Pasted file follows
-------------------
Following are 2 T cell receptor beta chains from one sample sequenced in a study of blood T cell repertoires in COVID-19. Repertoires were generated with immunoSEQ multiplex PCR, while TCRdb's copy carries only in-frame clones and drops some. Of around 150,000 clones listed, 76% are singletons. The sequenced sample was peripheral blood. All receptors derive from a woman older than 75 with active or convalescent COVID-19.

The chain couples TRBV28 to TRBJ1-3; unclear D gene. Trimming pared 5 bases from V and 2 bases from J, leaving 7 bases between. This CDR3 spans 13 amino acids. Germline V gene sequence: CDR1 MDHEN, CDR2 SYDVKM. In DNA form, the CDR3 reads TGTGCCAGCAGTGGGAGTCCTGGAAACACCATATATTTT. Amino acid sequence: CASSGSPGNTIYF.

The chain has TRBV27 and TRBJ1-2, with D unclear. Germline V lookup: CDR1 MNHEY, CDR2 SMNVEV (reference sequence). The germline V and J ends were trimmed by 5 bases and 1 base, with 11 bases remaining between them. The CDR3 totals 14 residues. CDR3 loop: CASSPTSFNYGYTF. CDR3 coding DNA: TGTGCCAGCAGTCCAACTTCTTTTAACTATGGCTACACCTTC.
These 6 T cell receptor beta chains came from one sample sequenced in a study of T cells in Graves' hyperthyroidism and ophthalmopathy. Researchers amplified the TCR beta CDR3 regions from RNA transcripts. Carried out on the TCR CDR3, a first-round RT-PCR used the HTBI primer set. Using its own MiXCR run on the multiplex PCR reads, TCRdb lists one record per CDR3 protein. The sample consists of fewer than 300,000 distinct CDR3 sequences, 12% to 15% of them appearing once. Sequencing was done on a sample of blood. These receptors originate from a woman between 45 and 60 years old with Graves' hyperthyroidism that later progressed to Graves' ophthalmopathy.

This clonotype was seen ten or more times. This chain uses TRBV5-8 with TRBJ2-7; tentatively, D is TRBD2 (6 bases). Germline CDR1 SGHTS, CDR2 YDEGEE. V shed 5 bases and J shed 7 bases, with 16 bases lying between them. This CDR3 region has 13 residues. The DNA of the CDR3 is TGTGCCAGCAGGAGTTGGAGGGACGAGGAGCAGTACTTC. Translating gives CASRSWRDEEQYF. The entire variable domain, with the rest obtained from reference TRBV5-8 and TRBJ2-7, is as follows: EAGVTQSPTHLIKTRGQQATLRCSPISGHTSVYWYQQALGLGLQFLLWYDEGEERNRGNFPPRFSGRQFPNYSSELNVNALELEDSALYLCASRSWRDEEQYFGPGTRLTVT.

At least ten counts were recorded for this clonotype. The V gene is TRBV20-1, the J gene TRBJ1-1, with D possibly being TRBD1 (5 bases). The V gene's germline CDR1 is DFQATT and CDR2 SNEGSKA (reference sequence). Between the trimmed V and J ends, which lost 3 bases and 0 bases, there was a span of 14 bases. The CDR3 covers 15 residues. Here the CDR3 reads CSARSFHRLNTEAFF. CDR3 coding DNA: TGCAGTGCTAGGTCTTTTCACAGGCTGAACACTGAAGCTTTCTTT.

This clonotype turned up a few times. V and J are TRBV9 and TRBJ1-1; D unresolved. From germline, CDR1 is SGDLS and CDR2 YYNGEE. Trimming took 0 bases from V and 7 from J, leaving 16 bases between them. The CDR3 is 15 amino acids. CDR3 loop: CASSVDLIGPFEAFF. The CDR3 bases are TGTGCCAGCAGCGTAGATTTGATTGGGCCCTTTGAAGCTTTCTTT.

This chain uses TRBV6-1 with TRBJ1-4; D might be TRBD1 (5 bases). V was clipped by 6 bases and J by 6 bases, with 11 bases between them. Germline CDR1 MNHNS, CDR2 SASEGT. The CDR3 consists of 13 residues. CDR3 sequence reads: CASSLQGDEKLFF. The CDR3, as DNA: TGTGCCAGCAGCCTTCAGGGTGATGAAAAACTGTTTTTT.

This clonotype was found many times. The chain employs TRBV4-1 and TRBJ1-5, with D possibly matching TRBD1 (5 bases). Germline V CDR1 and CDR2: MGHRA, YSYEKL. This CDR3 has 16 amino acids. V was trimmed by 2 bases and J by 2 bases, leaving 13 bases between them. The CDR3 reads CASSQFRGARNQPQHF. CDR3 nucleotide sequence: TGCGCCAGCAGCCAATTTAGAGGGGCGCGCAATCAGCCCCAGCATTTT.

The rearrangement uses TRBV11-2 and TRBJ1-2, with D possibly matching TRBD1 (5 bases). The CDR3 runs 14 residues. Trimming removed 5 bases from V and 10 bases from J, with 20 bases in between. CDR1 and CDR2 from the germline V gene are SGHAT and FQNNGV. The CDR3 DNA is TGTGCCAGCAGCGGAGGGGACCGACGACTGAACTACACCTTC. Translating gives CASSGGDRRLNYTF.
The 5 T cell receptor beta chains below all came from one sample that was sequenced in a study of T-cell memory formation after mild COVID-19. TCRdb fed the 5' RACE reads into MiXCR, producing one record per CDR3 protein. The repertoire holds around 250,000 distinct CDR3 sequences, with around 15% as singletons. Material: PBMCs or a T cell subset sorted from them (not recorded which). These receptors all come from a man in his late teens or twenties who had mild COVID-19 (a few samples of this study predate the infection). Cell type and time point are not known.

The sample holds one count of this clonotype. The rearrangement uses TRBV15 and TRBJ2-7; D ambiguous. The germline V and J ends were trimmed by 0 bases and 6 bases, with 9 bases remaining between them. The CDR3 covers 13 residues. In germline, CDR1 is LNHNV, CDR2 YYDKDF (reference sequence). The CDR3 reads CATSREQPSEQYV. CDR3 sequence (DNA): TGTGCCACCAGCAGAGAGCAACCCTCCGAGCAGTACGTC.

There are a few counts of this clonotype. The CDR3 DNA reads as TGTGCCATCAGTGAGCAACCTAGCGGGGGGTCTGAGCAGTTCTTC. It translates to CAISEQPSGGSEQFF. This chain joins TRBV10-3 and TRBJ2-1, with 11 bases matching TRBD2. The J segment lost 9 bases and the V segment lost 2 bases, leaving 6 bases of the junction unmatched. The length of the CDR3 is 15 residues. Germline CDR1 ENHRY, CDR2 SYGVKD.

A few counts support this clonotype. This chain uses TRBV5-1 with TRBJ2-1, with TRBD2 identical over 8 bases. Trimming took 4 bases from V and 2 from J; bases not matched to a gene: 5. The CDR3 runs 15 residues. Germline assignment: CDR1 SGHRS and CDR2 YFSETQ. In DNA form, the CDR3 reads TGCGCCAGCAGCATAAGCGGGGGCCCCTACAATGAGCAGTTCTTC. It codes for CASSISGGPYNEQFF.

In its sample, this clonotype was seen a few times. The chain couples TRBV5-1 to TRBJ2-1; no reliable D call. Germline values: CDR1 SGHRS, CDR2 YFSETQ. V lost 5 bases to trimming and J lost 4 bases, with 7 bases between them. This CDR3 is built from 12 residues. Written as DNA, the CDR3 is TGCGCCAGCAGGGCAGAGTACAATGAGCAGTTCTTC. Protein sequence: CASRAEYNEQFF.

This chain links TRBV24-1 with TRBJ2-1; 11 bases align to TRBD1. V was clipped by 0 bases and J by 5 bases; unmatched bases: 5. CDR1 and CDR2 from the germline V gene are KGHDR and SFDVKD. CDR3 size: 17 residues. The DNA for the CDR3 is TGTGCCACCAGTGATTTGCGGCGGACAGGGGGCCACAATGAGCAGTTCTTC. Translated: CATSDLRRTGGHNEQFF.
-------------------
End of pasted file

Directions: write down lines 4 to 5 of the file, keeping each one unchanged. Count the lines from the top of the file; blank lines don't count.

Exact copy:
These 6 T cell receptor beta chains came from one sample sequenced in a study of T cells in Graves' hyperthyroidism and ophthalmopathy. Researchers amplified the TCR beta CDR3 regions from RNA transcripts. Carried out on the TCR CDR3, a first-round RT-PCR used the HTBI primer set. Using its own MiXCR run on the multiplex PCR reads, TCRdb lists one record per CDR3 protein. The sample consists of fewer than 300,000 distinct CDR3 sequences, 12% to 15% of them appearing once. Sequencing was done on a sample of blood. These receptors originate from a woman between 45 and 60 years old with Graves' hyperthyroidism that later progressed to Graves' ophthalmopathy.

This clonotype was seen ten or more times. This chain uses TRBV5-8 with TRBJ2-7; tentatively, D is TRBD2 (6 bases). Germline CDR1 SGHTS, CDR2 YDEGEE. V shed 5 bases and J shed 7 bases, with 16 bases lying between them. This CDR3 region has 13 residues. The DNA of the CDR3 is TGTGCCAGCAGGAGTTGGAGGGACGAGGAGCAGTACTTC. Translating gives CASRSWRDEEQYF. The entire variable domain, with the rest obtained from reference TRBV5-8 and TRBJ2-7, is as follows: EAGVTQSPTHLIKTRGQQATLRCSPISGHTSVYWYQQALGLGLQFLLWYDEGEERNRGNFPPRFSGRQFPNYSSELNVNALELEDSALYLCASRSWRDEEQYFGPGTRLTVT.